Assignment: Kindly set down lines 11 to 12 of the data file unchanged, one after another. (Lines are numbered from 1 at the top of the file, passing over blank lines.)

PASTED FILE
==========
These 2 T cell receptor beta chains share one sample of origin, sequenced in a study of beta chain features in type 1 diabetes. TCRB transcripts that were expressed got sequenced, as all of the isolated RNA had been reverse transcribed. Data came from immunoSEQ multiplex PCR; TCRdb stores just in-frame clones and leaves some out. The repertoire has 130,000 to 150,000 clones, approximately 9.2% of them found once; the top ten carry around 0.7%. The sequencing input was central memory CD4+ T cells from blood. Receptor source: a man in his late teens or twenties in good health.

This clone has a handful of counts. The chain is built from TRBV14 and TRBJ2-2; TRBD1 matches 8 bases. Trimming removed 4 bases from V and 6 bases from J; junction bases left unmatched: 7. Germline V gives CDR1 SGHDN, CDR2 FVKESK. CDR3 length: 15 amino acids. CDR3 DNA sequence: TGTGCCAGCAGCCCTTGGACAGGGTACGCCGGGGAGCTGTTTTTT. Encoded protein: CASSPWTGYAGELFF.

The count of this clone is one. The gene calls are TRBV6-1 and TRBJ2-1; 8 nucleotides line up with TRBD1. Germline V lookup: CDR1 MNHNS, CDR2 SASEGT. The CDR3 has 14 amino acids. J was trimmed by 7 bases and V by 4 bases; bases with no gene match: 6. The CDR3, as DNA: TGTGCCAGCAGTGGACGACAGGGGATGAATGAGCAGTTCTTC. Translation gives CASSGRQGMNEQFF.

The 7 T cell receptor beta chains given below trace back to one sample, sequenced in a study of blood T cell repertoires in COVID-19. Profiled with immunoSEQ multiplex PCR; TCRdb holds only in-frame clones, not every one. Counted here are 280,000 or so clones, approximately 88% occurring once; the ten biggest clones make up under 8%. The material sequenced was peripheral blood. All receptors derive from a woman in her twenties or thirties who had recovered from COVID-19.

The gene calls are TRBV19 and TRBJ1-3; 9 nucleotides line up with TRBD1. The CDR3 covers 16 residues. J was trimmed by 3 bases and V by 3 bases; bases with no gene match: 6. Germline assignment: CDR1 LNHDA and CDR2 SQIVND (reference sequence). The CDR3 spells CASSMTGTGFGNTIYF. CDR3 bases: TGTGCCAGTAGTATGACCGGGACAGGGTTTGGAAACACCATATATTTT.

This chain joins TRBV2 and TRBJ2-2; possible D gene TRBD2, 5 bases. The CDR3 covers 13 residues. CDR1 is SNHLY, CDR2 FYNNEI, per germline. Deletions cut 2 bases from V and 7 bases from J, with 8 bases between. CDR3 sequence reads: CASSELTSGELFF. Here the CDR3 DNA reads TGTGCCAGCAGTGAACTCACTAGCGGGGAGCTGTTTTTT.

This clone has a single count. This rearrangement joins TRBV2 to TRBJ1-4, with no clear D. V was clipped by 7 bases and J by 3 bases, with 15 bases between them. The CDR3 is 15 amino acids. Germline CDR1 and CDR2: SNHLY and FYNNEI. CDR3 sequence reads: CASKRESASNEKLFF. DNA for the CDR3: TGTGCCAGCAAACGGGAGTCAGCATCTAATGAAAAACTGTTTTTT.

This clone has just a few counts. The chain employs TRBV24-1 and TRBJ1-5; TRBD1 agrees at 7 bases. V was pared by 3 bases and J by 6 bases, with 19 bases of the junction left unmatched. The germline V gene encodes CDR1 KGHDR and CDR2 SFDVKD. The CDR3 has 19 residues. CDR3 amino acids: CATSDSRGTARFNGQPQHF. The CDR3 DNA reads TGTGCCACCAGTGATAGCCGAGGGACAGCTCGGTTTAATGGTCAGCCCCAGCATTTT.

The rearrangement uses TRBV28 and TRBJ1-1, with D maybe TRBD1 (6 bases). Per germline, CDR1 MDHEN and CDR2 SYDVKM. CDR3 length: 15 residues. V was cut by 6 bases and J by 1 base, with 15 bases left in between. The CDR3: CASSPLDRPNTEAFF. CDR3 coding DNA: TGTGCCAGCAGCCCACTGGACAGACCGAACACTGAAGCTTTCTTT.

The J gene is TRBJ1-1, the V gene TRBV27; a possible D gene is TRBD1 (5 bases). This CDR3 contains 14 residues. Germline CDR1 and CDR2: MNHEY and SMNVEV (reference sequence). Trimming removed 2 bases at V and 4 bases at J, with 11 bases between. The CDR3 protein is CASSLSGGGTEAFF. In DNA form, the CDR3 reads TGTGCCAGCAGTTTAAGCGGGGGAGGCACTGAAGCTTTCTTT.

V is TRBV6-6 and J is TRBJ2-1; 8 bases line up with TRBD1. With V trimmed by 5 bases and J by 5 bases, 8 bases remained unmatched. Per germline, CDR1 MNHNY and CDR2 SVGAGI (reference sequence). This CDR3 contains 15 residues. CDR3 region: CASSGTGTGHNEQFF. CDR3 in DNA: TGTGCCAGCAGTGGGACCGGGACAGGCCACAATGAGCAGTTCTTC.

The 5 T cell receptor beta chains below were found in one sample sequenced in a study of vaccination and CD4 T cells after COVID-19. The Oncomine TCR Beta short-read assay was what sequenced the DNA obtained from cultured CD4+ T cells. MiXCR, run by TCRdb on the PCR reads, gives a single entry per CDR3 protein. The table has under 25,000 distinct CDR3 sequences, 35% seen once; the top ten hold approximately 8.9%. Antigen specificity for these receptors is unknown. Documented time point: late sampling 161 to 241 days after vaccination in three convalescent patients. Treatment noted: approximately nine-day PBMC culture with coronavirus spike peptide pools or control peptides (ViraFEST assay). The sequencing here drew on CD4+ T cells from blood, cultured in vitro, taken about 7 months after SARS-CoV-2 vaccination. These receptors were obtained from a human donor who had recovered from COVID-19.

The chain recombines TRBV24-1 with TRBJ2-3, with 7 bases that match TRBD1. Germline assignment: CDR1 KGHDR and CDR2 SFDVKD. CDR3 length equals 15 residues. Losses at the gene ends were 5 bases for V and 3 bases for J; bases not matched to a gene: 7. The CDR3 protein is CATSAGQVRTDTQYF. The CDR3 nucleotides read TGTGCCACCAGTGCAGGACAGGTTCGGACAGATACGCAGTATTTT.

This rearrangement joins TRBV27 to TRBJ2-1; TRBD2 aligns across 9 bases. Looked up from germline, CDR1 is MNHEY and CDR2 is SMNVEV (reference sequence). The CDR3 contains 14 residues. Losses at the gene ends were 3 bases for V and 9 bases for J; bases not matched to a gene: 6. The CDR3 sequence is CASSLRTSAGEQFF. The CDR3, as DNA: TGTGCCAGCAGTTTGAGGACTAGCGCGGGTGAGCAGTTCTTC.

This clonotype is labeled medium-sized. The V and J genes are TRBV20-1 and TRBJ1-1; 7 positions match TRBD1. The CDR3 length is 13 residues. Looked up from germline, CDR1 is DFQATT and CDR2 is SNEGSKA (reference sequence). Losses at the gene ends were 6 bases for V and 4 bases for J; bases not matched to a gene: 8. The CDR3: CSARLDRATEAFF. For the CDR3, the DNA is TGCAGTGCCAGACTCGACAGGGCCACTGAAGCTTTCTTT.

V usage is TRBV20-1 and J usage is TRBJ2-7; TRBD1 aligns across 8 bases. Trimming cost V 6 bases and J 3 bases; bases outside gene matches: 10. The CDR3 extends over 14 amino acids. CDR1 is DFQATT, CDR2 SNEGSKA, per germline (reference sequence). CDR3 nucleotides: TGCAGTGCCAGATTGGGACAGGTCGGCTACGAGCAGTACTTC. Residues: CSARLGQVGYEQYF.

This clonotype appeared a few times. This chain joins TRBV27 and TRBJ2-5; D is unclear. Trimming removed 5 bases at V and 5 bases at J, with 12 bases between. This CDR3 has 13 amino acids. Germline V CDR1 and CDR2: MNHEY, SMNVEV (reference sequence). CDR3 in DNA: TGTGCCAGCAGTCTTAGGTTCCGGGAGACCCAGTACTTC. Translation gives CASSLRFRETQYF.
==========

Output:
V is TRBV6-6 and J is TRBJ2-1; 8 bases line up with TRBD1. With V trimmed by 5 bases and J by 5 bases, 8 bases remained unmatched. Per germline, CDR1 MNHNY and CDR2 SVGAGI (reference sequence). This CDR3 contains 15 residues. CDR3 region: CASSGTGTGHNEQFF. CDR3 in DNA: TGTGCCAGCAGTGGGACCGGGACAGGCCACAATGAGCAGTTCTTC.

The 5 T cell receptor beta chains below were found in one sample sequenced in a study of vaccination and CD4 T cells after COVID-19. The Oncomine TCR Beta short-read assay was what sequenced the DNA obtained from cultured CD4+ T cells. MiXCR, run by TCRdb on the PCR reads, gives a single entry per CDR3 protein. The table has under 25,000 distinct CDR3 sequences, 35% seen once; the top ten hold approximately 8.9%. Antigen specificity for these receptors is unknown. Documented time point: late sampling 161 to 241 days after vaccination in three convalescent patients. Treatment noted: approximately nine-day PBMC culture with coronavirus spike peptide pools or control peptides (ViraFEST assay). The sequencing here drew on CD4+ T cells from blood, cultured in vitro, taken about 7 months after SARS-CoV-2 vaccination. These receptors were obtained from a human donor who had recovered from COVID-19.